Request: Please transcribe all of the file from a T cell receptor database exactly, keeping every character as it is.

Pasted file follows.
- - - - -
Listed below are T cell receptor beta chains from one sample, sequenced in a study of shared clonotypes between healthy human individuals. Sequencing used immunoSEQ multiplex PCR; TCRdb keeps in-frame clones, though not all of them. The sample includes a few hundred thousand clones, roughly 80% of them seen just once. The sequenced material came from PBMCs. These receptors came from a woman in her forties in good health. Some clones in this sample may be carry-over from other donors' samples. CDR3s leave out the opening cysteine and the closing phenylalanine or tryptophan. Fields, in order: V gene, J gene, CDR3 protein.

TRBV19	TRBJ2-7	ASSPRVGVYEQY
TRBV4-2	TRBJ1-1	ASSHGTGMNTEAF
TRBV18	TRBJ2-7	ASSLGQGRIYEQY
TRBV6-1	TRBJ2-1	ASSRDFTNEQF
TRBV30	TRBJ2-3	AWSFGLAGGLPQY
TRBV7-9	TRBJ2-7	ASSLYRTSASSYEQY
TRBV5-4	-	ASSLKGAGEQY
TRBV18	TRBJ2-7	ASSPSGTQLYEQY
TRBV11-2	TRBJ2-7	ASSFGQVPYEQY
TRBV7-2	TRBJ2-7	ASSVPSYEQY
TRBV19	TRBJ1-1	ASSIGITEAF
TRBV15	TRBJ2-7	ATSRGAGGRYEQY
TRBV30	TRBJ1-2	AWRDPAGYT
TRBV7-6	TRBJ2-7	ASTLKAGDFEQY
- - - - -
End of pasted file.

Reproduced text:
Listed below are T cell receptor beta chains from one sample, sequenced in a study of shared clonotypes between healthy human individuals. Sequencing used immunoSEQ multiplex PCR; TCRdb keeps in-frame clones, though not all of them. The sample includes a few hundred thousand clones, roughly 80% of them seen just once. The sequenced material came from PBMCs. These receptors came from a woman in her forties in good health. Some clones in this sample may be carry-over from other donors' samples. CDR3s leave out the opening cysteine and the closing phenylalanine or tryptophan. Fields, in order: V gene, J gene, CDR3 protein.

TRBV19	TRBJ2-7	ASSPRVGVYEQY
TRBV4-2	TRBJ1-1	ASSHGTGMNTEAF
TRBV18	TRBJ2-7	ASSLGQGRIYEQY
TRBV6-1	TRBJ2-1	ASSRDFTNEQF
TRBV30	TRBJ2-3	AWSFGLAGGLPQY
TRBV7-9	TRBJ2-7	ASSLYRTSASSYEQY
TRBV5-4	-	ASSLKGAGEQY
TRBV18	TRBJ2-7	ASSPSGTQLYEQY
TRBV11-2	TRBJ2-7	ASSFGQVPYEQY
TRBV7-2	TRBJ2-7	ASSVPSYEQY
TRBV19	TRBJ1-1	ASSIGITEAF
TRBV15	TRBJ2-7	ATSRGAGGRYEQY
TRBV30	TRBJ1-2	AWRDPAGYT
TRBV7-6	TRBJ2-7	ASTLKAGDFEQY